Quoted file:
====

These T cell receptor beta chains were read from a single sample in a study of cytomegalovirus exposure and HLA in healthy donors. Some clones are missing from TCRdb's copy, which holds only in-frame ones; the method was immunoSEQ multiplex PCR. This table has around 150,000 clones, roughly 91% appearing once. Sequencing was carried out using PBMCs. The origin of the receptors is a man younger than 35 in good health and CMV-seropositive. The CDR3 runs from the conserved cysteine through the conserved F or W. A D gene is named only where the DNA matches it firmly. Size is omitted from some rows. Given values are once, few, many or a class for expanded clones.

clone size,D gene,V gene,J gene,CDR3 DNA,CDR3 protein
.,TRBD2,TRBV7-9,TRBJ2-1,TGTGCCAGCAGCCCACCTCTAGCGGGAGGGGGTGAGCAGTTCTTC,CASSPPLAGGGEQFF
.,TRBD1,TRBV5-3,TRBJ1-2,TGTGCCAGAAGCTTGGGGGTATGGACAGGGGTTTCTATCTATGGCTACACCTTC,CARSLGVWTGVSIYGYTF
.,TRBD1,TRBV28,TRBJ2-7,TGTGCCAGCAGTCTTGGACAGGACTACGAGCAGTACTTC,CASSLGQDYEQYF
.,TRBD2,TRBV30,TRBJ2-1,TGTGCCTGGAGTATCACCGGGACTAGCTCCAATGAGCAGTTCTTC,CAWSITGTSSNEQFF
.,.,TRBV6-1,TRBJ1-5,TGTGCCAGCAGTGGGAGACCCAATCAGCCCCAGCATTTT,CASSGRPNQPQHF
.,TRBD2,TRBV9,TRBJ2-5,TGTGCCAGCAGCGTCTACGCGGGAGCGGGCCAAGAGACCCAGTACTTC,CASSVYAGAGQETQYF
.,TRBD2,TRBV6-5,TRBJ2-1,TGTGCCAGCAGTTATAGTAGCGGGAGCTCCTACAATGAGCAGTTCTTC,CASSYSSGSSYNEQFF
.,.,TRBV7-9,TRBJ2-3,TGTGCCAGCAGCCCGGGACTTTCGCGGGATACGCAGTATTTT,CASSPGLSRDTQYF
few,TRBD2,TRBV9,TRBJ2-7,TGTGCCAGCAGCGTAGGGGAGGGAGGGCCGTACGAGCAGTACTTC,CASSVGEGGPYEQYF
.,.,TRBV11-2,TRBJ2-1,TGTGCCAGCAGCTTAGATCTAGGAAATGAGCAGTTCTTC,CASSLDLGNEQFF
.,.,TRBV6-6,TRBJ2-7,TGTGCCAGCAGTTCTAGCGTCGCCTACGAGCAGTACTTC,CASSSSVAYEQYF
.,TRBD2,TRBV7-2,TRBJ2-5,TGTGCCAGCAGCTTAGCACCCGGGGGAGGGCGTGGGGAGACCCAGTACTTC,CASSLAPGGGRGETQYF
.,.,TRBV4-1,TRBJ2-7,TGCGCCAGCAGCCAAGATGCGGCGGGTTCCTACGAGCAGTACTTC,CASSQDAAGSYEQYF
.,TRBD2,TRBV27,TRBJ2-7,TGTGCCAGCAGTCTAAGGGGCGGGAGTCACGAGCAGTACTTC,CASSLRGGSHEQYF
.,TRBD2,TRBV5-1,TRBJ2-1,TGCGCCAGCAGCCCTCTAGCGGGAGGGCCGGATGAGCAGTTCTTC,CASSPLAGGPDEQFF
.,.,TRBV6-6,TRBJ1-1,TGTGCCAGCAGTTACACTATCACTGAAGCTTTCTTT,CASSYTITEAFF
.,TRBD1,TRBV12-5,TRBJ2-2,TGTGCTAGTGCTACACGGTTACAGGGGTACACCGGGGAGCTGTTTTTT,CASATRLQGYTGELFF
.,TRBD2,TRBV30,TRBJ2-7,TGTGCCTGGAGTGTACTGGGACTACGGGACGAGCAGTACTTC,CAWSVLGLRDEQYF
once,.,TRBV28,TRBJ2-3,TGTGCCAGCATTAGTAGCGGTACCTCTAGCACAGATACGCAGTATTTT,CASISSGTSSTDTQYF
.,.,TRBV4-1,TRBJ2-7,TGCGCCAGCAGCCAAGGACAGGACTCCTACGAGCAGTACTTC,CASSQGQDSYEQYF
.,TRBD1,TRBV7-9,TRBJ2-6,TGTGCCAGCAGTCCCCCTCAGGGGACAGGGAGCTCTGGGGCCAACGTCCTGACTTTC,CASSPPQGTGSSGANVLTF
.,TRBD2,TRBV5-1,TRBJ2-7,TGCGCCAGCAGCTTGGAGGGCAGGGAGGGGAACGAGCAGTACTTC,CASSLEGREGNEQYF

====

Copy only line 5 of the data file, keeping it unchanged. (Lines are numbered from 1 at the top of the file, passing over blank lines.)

.,TRBD1,TRBV28,TRBJ2-7,TGTGCCAGCAGTCTTGGACAGGACTACGAGCAGTACTTC,CASSLGQDYEQYF